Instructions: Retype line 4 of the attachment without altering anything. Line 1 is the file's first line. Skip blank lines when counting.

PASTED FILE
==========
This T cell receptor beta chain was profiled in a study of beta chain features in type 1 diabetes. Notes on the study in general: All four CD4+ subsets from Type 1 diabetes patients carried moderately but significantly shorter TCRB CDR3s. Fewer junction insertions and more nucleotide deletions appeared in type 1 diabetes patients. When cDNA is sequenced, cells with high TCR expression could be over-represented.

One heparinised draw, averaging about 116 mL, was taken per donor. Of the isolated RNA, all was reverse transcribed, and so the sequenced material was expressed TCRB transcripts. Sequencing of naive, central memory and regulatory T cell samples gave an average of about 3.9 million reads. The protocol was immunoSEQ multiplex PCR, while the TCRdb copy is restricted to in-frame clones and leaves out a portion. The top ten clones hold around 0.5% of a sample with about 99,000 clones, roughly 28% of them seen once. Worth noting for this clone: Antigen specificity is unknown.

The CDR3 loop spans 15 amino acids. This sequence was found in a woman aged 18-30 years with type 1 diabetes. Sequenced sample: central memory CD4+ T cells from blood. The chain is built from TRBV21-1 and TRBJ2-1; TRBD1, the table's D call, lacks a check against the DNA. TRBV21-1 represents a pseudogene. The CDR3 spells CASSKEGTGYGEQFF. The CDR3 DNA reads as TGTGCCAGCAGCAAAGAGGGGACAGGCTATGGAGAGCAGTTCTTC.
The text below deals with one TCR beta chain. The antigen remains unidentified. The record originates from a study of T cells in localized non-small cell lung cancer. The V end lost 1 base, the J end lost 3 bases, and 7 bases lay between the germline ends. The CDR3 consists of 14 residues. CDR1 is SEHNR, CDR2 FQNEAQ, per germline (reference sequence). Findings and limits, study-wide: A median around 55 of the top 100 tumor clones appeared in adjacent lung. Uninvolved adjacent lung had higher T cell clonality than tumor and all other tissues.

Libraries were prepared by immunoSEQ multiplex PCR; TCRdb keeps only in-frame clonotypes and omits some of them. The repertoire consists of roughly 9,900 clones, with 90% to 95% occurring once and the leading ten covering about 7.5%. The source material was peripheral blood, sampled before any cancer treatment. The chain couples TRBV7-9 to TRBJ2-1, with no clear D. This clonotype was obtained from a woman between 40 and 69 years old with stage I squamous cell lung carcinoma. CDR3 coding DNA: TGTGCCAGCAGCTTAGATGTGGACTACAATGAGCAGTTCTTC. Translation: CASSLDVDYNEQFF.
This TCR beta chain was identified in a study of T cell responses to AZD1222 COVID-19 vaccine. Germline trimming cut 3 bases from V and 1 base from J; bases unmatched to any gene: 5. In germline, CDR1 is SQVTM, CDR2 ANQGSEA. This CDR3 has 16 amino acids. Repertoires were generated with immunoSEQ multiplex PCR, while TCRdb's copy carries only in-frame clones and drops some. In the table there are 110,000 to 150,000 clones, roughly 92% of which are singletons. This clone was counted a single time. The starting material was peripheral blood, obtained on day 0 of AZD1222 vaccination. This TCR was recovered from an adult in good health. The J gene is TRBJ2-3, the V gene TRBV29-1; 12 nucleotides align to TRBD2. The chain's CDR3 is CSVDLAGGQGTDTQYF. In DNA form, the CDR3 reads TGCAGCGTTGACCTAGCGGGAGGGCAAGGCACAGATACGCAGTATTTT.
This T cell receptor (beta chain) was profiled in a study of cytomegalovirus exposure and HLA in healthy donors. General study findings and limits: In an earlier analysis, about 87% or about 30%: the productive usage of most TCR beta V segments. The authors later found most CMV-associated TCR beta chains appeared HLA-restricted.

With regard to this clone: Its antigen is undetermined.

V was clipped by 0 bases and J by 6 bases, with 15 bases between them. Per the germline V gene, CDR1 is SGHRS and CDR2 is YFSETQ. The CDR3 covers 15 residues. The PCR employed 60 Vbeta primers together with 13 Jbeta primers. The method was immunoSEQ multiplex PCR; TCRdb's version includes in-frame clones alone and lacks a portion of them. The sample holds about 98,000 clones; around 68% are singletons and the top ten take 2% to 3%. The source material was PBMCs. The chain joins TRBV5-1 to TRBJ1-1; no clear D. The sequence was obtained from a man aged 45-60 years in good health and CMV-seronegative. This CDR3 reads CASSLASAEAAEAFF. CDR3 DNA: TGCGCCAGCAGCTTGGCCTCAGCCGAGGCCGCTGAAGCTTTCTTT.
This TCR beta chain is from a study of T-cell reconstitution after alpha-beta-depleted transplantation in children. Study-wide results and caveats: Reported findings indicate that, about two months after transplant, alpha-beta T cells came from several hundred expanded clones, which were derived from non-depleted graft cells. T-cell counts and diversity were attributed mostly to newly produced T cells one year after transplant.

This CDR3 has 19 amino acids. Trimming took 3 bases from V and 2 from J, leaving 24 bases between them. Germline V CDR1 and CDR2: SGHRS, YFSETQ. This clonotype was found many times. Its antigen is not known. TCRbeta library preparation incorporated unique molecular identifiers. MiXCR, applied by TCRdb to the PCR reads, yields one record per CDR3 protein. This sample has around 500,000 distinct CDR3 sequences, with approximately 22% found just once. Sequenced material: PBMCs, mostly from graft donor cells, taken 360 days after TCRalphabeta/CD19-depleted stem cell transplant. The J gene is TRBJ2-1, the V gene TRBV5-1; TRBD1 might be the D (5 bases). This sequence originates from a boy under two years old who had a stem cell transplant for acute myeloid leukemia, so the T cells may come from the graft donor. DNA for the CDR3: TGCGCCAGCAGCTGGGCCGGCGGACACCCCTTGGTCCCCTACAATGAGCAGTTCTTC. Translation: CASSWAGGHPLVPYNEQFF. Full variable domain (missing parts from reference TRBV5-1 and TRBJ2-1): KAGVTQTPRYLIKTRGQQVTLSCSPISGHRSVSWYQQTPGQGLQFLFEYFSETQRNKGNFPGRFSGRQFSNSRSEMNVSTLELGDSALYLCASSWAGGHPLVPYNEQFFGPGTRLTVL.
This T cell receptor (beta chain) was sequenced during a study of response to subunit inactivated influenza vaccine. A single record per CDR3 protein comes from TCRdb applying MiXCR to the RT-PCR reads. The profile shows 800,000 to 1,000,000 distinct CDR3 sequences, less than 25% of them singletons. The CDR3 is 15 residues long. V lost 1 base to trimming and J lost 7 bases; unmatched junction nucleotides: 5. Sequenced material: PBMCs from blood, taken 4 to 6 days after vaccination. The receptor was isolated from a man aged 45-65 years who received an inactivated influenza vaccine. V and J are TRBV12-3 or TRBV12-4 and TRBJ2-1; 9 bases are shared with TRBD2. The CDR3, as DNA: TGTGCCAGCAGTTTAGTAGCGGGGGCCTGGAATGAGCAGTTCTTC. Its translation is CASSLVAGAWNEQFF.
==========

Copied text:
The text below deals with one TCR beta chain. The antigen remains unidentified. The record originates from a study of T cells in localized non-small cell lung cancer. The V end lost 1 base, the J end lost 3 bases, and 7 bases lay between the germline ends. The CDR3 consists of 14 residues. CDR1 is SEHNR, CDR2 FQNEAQ, per germline (reference sequence). Findings and limits, study-wide: A median around 55 of the top 100 tumor clones appeared in adjacent lung. Uninvolved adjacent lung had higher T cell clonality than tumor and all other tissues.